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to Section One | to Arts & Entertainment
posted Friday, June 22, 2018 - Volume 46 Issue 25
PNB's Season Encore a warm and fitting tribute to Karel Cruz' artistry
Arts & Entertainment
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PNB's Season Encore a warm and fitting tribute to Karel Cruz' artistry

by Sharon Cumberland - SGN Contributing Writer

PACIFIC NORTHWEST BALLET
SEASON ENCORE PERFORMANCE
MARION OLIVER MCCAW HALL
June 10


This special one-night-only evening of dance revisited some of the liveliest and most romantic moments from Pacific Northwest Ballet's 2017-2018 season. The entire company was on hand to perform eight dances and excerpts from larger works, including the beautiful White Swan pas de deux from 'Swan Lake' - the one with a corps of sixteen swans who frame the central duo with perfectly coordinated symmetry. Also on the program was a reprise of the lively 'West Side Story Suite' given in honor of Leonard Bernstein's 100th birthday, and the spectacular Act Two pas de deux and coda from Balanchine's 'Nutcracker.' It was also a pleasure to see Christopher Wheeldon's lovely 'After the Rain' pas de deux that was performed only days earlier in PNB's 'Love and Ballet' program. The Encore evening was a particularly impressive and sentimental event because the company and audience bid farewell to Karel Cruz, one of PNB's most cherished and memorable principals, who is retiring from the company this year.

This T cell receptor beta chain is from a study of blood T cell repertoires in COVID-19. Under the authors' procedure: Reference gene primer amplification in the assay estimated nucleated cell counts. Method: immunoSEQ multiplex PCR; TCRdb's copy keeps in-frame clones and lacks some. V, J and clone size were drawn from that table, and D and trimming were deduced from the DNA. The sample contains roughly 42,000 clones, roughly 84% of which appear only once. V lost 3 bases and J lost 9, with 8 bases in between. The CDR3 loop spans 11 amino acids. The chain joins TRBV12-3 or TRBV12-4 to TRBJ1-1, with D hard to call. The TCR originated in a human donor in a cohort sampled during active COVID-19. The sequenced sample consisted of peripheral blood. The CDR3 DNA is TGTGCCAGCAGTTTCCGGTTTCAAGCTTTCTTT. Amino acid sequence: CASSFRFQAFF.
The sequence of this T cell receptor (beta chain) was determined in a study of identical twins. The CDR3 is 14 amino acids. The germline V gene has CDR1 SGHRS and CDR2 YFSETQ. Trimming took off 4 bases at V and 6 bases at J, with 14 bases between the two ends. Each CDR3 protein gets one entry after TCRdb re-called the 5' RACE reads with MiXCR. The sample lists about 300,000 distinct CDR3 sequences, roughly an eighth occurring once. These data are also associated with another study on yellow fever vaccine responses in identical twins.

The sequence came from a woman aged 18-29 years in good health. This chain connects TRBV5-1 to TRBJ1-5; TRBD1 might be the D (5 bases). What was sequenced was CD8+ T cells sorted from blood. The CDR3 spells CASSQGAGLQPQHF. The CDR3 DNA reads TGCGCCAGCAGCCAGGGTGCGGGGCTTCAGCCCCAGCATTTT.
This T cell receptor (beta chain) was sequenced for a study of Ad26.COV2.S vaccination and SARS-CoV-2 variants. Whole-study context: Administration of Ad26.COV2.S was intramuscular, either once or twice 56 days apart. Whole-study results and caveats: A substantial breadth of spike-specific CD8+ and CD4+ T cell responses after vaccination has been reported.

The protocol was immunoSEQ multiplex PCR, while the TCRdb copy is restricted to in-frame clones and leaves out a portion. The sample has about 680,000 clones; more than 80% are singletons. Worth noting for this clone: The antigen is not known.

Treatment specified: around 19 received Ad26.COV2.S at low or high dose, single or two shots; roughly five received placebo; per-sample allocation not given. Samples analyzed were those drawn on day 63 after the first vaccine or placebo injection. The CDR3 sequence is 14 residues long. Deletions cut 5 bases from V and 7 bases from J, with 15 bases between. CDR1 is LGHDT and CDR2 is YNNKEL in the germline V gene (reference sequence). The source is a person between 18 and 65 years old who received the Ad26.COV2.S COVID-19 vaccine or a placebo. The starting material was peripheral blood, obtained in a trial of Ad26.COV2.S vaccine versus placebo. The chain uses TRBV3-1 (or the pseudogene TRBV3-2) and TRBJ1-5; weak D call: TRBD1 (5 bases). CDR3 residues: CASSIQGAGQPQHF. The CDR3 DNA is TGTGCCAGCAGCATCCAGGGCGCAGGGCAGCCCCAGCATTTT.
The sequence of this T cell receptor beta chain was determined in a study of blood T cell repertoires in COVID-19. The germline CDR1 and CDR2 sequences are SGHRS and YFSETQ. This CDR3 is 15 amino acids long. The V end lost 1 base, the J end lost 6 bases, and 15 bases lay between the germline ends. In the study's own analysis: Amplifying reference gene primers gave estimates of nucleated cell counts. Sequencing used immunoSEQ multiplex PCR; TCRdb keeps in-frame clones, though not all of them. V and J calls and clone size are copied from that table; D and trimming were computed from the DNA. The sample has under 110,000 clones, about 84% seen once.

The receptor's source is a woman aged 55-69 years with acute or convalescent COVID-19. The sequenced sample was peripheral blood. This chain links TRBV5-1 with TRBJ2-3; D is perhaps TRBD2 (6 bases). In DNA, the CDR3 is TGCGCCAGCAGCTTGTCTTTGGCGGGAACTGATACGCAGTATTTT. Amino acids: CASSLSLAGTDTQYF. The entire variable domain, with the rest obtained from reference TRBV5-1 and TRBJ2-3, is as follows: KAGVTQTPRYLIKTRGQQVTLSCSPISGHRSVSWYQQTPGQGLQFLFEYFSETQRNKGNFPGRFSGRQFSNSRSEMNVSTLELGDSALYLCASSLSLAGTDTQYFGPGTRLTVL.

Karel Cruz came to PNB via Cuba and Venezuela in 2002, and was promoted to soloist in 2007 and principal in 2009. He is unforgettable not only for his power and elegance, but for his height - at 6'4' he is unusually tall for a principal dancer, and a blessing for tall women in the company as well as for anyone who loves to see a king-sized cavalier in traditional story ballets or a star dancer who can bend in every possible direction in contemporary works. He is an exemplary partner in both settings, and, according to all reports, a generous and gentlemanly colleague. I will focus on the two dances that featured his final performances in Seattle (he will go with the company to Paris this summer). I'll also spotlight a personal favorite of mine, Balanchine's 'Tarantella' set to Gottschalks' fabulous score.

'Don Quixote pas de deux and coda' (1871)
Choreography: Marius Petipa and Alexander Gorsky
Music: Ludwig Minkus

This love duet was appropriately danced by Karel Cruz and his real-life partner, Lindsi Dec, the principal dancer he met and married in the company. It begins slowly with the man supporting his partner through a series of crisp architectural balances and turns, featuring a spectacular one-arm lift in which the man holds the woman overhead with one hand as she balances like a starfish in an ocean of air. This duet also shows off the ballerina's ability to hold a pose on pointe, then twirl like a top, and the man's ability to act like a pillar with a strong arm and anchored feet so that she can show off her skills safely and to the best advantage. Apart from striking poses like Mercury on a mission, the man only gets one showy moment, when he dashes up stage to his partner, leaping into splits in midair. With his long legs, Cruz is unforgettable in this moment, but even more affecting is his quiet, passionate partnering as Dec displayed her precise and difficult steps. Then, as if the genuine feeling between these two were not convincing enough, a tiny child toddled out at the curtain call with a bouquet almost as big as he was - Cruz and Dec's little boy - who was swept up by his proud parents to take their bows both as dancers and as a beautiful family.